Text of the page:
This Monday was no different, except that the 49ers found themselves agreeing with what was being reported for a change.

NFL head of officials Dean Blandino announced Monday that a key roughing-the-passer penalty on 49ers linebacker Nick Moody in the fourth quarter Sunday should not have been called.

Referee Ed Hochuli awarded Seattle a first down on their way to a clinching touchdown because he claimed Moody had led with the forehead of his helmet during a hit on Seattle quarterback Russell Wilson. By rule, the call could not be challenged on the field.

But upon further review Monday, Blandino noted Moody had hit Wilson with the facemask and side of his helmet, which is a legal hit.

Harbaugh was asked Monday if it stung to find out a day later that a referee made a potentially difference-making mistake in the game.

“Worse to hear it after the fact? No,” he insisted. “I mean, it’s worse to get the penalty at the time.”

NOTES: Quarterback Colin Kaepernick did not throw a touchdown pass in Sunday’s loss at Seattle and still has not thrown a TD pass in the fourth quarter all season.

REPORT CARD VS. SEAHAWKS

–PASSING OFFENSE: F — Colin Kaepernick didn’t throw any interceptions in Sunday’s loss at Seattle. That pretty much exhausts the positives in the 49ers’ passing game. Kaepernick was sacked six times and threw for just 141 yards, connecting with wideouts Anquan Boldin and Michael Crabtree a total of just five times for 42 yards. He never completed a pass to tight end Vernon Davis.

RUSHING OFFENSE: C-plus — The 49ers had a nice thing going in the run game until injuries to Frank Gore and Carlos Hyde relegated the unit to using third-stringer Alfonso Smith. The 49ers were able to win the time-of-possession battle 31:02-28:58 thanks almost exclusively to their 140 rushing yards. Even Colin Kaepernick (nine carries, 46 yards) got into the act.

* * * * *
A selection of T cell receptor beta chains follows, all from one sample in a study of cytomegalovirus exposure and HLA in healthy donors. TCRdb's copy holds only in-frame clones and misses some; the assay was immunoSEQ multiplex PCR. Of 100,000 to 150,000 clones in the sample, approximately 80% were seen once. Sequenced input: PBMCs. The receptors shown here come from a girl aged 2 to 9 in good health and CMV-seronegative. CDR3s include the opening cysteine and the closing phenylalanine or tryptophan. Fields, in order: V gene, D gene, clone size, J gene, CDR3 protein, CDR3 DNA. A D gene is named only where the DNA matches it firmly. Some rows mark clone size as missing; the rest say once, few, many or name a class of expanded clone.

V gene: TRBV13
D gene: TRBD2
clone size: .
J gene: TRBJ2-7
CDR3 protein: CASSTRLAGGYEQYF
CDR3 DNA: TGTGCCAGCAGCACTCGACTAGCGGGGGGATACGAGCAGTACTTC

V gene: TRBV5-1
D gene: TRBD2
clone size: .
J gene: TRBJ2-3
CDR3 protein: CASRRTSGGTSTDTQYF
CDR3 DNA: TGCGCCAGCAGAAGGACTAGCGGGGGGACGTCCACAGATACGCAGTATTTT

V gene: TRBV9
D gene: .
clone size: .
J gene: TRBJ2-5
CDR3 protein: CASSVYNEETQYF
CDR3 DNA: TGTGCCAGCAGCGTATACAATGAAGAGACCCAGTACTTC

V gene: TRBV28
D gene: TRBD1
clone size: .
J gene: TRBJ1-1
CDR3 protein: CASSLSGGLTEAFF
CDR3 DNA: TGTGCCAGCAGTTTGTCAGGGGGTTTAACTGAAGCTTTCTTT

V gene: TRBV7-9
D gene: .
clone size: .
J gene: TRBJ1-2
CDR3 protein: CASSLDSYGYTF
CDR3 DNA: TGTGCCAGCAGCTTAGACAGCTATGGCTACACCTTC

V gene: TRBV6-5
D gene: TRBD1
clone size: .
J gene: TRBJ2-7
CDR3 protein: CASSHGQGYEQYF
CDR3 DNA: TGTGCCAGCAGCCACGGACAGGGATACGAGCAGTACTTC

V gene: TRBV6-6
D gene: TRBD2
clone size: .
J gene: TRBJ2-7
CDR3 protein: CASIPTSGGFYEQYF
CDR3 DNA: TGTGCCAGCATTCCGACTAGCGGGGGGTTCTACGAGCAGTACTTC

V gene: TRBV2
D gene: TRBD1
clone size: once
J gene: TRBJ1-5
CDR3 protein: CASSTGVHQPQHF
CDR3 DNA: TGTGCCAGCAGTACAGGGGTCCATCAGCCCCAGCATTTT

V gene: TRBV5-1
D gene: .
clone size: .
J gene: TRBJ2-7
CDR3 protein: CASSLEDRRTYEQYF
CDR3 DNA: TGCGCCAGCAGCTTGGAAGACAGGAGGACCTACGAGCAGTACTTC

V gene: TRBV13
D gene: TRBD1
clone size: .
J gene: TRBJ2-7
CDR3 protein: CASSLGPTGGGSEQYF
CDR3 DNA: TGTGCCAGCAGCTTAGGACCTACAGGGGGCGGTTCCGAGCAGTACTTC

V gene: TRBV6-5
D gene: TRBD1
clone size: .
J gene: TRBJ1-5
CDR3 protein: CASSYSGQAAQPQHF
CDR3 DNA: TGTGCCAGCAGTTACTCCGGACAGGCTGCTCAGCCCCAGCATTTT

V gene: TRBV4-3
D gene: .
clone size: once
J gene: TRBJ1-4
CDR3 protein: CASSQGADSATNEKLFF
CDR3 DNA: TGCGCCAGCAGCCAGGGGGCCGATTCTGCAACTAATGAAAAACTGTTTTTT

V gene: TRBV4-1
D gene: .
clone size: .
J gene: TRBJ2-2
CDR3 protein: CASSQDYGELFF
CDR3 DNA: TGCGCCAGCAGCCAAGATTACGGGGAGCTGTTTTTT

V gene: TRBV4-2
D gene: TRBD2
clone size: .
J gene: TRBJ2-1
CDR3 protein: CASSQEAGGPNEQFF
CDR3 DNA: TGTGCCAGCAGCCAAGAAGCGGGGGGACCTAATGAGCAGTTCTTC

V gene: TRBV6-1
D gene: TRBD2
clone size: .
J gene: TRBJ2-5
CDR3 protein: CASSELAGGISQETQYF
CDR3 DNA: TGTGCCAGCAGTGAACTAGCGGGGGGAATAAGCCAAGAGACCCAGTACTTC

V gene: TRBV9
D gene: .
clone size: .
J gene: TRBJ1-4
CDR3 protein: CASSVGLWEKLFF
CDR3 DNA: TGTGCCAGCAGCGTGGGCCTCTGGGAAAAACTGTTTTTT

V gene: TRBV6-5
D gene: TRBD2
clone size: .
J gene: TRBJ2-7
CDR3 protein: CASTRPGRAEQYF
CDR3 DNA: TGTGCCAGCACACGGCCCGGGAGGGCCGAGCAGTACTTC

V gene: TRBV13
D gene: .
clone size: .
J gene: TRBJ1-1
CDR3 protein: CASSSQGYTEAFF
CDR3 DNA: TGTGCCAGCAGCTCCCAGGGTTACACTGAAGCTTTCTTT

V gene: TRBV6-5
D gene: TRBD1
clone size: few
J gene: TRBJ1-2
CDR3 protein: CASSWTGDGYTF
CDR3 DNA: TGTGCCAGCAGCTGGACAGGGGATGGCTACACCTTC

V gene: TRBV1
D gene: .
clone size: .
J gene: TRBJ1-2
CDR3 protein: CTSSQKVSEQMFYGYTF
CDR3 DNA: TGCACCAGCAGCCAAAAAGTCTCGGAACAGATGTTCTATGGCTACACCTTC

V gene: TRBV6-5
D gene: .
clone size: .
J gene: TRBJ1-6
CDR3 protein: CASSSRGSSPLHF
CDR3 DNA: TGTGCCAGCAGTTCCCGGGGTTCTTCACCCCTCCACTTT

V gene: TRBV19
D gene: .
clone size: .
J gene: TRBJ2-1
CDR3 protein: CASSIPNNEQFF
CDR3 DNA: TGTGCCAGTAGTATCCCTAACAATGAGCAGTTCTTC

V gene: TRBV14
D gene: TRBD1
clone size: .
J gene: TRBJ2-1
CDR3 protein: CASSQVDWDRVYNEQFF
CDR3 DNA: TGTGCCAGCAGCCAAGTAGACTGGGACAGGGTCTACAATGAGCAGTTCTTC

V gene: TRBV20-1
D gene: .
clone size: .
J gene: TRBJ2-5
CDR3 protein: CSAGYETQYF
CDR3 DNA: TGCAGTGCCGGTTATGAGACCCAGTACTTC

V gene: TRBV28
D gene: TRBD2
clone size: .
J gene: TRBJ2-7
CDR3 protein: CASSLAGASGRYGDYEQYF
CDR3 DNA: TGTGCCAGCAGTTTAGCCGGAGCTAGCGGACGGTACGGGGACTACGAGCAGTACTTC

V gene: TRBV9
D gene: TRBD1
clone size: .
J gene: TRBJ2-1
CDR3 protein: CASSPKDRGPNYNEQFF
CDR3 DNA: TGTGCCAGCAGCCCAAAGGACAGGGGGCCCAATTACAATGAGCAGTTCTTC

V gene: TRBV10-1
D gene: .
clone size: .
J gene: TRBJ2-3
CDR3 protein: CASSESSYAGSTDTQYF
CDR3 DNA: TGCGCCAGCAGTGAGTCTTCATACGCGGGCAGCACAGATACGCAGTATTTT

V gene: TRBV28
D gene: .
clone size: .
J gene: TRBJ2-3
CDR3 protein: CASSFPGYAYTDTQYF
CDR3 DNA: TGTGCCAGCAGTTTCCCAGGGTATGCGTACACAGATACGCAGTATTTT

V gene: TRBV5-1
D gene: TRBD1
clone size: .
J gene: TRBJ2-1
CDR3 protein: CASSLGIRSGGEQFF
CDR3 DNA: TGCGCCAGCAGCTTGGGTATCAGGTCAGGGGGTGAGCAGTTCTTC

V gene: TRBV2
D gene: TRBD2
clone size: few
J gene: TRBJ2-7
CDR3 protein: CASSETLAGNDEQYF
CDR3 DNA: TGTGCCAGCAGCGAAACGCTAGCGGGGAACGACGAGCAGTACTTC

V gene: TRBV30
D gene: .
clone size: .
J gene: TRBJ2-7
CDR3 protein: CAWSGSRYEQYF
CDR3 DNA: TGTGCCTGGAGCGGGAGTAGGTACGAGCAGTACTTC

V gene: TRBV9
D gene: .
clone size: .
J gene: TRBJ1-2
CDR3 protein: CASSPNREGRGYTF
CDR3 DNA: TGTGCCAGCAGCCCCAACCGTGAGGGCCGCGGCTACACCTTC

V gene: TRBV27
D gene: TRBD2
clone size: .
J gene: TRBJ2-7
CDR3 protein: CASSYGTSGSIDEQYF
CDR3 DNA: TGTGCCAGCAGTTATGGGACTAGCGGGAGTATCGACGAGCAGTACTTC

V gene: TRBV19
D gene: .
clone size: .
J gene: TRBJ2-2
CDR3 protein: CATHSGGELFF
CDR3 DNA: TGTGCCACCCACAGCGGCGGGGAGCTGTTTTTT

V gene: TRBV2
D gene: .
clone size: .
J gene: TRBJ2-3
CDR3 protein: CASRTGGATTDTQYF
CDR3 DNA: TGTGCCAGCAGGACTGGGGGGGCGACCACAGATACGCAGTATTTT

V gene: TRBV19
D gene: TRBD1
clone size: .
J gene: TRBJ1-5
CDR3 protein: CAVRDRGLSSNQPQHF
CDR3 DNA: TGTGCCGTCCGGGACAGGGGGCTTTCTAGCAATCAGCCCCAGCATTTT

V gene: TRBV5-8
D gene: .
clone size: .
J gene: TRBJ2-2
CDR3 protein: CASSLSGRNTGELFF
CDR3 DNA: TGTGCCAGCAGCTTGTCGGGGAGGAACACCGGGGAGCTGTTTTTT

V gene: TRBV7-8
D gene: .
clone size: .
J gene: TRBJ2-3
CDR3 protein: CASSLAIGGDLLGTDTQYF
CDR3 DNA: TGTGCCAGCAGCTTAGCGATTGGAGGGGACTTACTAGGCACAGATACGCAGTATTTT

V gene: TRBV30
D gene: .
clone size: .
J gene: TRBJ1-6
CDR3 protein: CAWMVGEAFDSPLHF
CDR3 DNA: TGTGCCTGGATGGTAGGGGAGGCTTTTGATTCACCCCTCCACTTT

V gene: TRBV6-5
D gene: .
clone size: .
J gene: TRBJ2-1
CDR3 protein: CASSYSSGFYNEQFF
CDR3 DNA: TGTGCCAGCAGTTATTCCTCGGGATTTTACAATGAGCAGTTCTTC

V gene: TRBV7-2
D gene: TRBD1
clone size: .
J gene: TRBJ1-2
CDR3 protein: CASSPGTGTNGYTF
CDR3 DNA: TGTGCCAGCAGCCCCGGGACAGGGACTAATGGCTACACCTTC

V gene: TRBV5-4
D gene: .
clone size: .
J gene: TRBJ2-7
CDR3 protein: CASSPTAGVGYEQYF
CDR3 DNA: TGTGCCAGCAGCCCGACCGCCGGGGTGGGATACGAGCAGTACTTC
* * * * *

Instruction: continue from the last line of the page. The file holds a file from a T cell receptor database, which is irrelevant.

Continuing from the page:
PASSING DEFENSE: A-minus — The 49ers sacked Russell Wilson five times and limited Seattle to five first downs through the air. Wilson completed only 12 passes all day, not counting an interception he threw to 49ers safety Eric Reid on the final play of the first half. Wilson did manage a touchdown pass to wideout Paul Richardson in the fourth quarter.

RUSHING DEFENSE: B-minus — The 49ers held Marshawn Lynch under 100 yards, but barely. He had 91 of Seattle’s 152 rushing yards and also scored a touchdown. The Seahawks used their running game to keep possession, earning 10 first downs rushing.

SPECIAL TEAMS: B — In a game where the 49ers couldn’t afford to make any mistakes on special teams, they didn’t make any. Andy Lee landed three of his five punts inside the 20, and the 49ers limited the Seahawks a total of 31 return yards. Unfortunately, the 49ers’ best offensive weapon — Phil Dawson — never had a chance to try a field goal.

COACHING: B — It’s hard to blame the coaching staff for a narrow loss on the road to one of the hottest teams in the league. To do so with two starting offensive linemen, the team’s top two nose tackles, two All-Pro linebackers and two best cover corners injured — among others — constitutes a commendable feat. Alas, the 49ers’ lost the must-win game by exactly the same amount the oddsmakers had predicted (10 points), so to say they exceeded expectations was not exactly true, either.